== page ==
According to the latest Small Business Economic Trends survey conducted by the National Federation of Independent Businesses, 31 percent of respondents said the single most important problem facing small businesses is “poor sales.” “Taxes” and “Government Regulations and Red Tape” came in second and third place at 22 percent and 13 percent respectively. Combining the two, the biggest problem facing small businesses according to respondents is government.
Unfortunately, when the media discusses the NFIB survey, it conveniently ignores this fact. Take for example this February 11th post from The Economist’s Free Exchange blog:
What’s the biggest problem?
‘Small business owners entered 2010 the same way they left 2009, depressed,’ said William Dunkelberg, NFIB chief economist. ‘The biggest problem continues to be a shortage of customers.’
That will tend to make life hard on a businessman. Of course, that biggest of problems won’t be going away until the economy begins adding more jobs than it’s destroying, and obviously small businesses aren’t there yet. The Obama administration is betting that by creating an incentive to hire, it will change the math — firms will move from cutting jobs on net to adding jobs on net, which will increase the number of customers out there, which will, in turn, feed more hiring. Hopefully, that will be enough, but the proposed $33 billion looks awfully small given the 15 million unemployed.
Free Exchange, which cheerleads almost daily for more government spending, somehow sees in the NFIB survey a need for more government. But in the survey’s write‐up, the NFIB makes it perfectly clear that its membership doesn’t view more government spending as part of the solution:
Instead, Congress is focusing on a health care bill that features crippling taxes and mandates for small firms, fully expecting to have it in place and implemented (10 years of taxes, seven years of “reform”) this year with unemployment at 10 percent and expected by many to rise. Lawmakers also allowed the minimum wage to rise by nearly 11 percent in July 2009, catapulting teen job loss to over 500,000 and an unemployment rate of 27 percent in the second half even though the economy started growing. This was double the loss in the first half when GDP growth was plummeting. If the administration wants to count “jobs created and saved” it should also be accountable for “jobs destroyed or prevented.
On top of all that bad news, small business owners fear Washington will then feel the need to “stimulate” us with even more spending and larger government (and taxes), the death knell for private sector vitality…The loss of a lock on 60 Senate votes for the Democrats may be encouraging to some owners, but the President and Congressional leaders still sound like they plan to press on with their agenda, not good news for small business owners.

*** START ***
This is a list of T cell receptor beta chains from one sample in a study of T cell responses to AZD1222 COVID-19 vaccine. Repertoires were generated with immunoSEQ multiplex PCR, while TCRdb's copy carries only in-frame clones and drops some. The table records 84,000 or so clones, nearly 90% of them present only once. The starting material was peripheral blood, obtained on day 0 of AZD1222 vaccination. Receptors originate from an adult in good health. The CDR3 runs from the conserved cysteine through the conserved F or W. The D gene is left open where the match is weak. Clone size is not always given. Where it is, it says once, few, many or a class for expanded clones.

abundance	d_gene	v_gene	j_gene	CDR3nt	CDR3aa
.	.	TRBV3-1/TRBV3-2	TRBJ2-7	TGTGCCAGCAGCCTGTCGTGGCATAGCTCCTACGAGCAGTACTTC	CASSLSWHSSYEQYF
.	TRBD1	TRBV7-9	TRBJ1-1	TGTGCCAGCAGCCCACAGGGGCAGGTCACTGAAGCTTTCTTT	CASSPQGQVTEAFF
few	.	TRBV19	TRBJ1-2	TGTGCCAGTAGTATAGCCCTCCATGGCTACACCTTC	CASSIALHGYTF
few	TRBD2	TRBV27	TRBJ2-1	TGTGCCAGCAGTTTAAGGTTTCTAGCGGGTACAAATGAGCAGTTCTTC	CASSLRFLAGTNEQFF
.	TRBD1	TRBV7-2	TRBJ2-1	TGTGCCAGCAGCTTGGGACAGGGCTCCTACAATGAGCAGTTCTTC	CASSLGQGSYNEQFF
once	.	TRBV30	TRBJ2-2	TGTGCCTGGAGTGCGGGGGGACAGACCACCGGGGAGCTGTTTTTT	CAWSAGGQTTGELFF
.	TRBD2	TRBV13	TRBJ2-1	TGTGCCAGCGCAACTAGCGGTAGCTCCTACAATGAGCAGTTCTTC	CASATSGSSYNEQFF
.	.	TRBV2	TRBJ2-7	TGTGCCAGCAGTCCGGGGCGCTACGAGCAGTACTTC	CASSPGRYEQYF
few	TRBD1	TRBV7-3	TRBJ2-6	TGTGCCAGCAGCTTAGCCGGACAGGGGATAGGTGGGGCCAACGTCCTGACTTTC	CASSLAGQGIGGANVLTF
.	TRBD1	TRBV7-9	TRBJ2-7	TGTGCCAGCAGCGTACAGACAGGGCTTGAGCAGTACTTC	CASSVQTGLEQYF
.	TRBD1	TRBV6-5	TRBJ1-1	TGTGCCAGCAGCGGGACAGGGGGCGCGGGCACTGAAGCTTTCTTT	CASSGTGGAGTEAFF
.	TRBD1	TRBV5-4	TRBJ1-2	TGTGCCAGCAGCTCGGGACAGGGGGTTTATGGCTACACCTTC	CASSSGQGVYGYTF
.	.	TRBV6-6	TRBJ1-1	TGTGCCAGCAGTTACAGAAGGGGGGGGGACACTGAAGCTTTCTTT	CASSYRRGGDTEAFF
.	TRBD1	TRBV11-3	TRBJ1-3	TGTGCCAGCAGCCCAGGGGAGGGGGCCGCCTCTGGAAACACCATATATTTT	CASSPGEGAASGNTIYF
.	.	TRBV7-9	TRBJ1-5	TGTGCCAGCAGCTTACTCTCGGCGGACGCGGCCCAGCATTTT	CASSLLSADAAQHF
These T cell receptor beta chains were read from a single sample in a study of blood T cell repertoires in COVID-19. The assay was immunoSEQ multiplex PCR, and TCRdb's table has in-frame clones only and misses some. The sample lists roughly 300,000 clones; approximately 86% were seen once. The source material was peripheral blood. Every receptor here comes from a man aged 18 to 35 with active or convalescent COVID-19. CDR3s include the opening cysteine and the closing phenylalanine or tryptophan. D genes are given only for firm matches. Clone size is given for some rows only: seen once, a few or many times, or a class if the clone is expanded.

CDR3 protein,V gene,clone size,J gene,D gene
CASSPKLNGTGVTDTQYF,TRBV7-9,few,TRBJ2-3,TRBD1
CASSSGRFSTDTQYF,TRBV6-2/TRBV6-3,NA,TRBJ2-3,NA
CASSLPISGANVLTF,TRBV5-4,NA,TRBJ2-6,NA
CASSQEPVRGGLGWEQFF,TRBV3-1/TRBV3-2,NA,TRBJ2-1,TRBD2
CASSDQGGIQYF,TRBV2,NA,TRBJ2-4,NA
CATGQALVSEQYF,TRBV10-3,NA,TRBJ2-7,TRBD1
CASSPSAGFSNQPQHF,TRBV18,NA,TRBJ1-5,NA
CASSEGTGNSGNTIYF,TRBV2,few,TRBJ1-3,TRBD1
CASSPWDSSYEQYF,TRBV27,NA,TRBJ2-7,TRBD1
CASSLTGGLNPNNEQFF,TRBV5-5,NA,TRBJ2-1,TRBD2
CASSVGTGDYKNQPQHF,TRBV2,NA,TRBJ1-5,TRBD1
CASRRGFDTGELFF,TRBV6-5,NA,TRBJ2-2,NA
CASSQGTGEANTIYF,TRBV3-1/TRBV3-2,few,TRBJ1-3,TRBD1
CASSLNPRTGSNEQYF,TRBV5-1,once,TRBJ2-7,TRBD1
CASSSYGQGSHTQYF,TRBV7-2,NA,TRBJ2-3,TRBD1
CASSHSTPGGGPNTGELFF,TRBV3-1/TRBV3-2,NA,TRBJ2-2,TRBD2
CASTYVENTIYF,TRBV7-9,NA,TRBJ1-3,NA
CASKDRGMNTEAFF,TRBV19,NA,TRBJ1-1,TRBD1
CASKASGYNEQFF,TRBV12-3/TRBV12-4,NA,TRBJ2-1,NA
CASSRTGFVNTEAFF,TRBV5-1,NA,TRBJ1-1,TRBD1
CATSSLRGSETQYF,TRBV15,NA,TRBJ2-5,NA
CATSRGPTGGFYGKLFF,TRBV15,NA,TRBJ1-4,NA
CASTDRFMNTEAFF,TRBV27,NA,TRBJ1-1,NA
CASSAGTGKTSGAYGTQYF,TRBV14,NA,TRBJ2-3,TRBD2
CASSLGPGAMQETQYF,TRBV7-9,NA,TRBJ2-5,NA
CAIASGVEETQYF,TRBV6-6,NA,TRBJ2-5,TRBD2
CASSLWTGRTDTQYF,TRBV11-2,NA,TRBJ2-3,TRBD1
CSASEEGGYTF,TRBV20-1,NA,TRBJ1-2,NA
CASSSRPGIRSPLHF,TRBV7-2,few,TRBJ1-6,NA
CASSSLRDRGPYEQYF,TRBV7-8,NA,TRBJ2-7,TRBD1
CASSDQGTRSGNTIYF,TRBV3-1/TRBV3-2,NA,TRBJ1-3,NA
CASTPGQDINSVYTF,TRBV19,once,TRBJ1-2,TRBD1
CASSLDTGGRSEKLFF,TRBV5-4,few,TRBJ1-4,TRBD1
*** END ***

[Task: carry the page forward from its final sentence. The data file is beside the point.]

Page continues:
The NFIB released a new report yesterday that surveyed small businesses on their ability to obtain credit. 51 percent of respondents cited slow or declining sales as their principle problem. Only 8 percent cited access to credit. Although taxes and regulations weren’t choices, the second largest problem (21 percent) cited by respondents was “the unpredictability of business conditions.”
From the report:
The second most cited immediate problem (21%) is the unpredictability of business conditions. Virtually the same level (23%) of concern with predictability was expressed one year ago. Data produced elsewhere suggest that the nature of unpredictability (certainty) may be shifting somewhat from economic to political concerns, such as new taxes. Regardless of its cause however, the risk to investment rises during periods of unpredictability, making investment less likely to occur at that time. Confidence matters. Small Business Economic Trends, for example, shows capital investment over the last several months bouncing around record low levels and staying there.
Thus, we have more evidence that “regime uncertainty” is contributing to the economic downturn. But reading the Washington Post’s write‐up on the NFIB report, one will find zero mention of the concern small businesses have with government fiscal policies. The Post article merely says this:
William J. Dennis Jr., the NFIB senior research fellow who headed the survey, said recent administration proposals, including $30 billion in new federal aid for community banks, were not likely to help. But he also said the NFIB was at a rare loss for ideas on what the government should do instead. ‘We’re really in a quandary right now,’ Dennis said.
Speaking of that $30 billion in federal TARP subsidies to community banks, the Washington Post also reports that Treasury officials are considering excluding the small business‐lending initiative from oversight by Neil M. Barofsky, the special inspector general for the TARP bailout. Gee, might that have anything to do with the unflattering reports on TARP from Barofsky’s office?
Alas, Washington doesn’t appear to be listening to what small businesses and the American people are saying they want: less taxes, spending, and regulations. Instead, in a vain effort to end a recession that government policies helped foster, policymakers continue to throw trillions of taxpayer dollars off the wall in the hopes that something sticks.
Note: See Chris Edwards’ recent testimony before the Senate Finance Committee on taxes and small business job creation.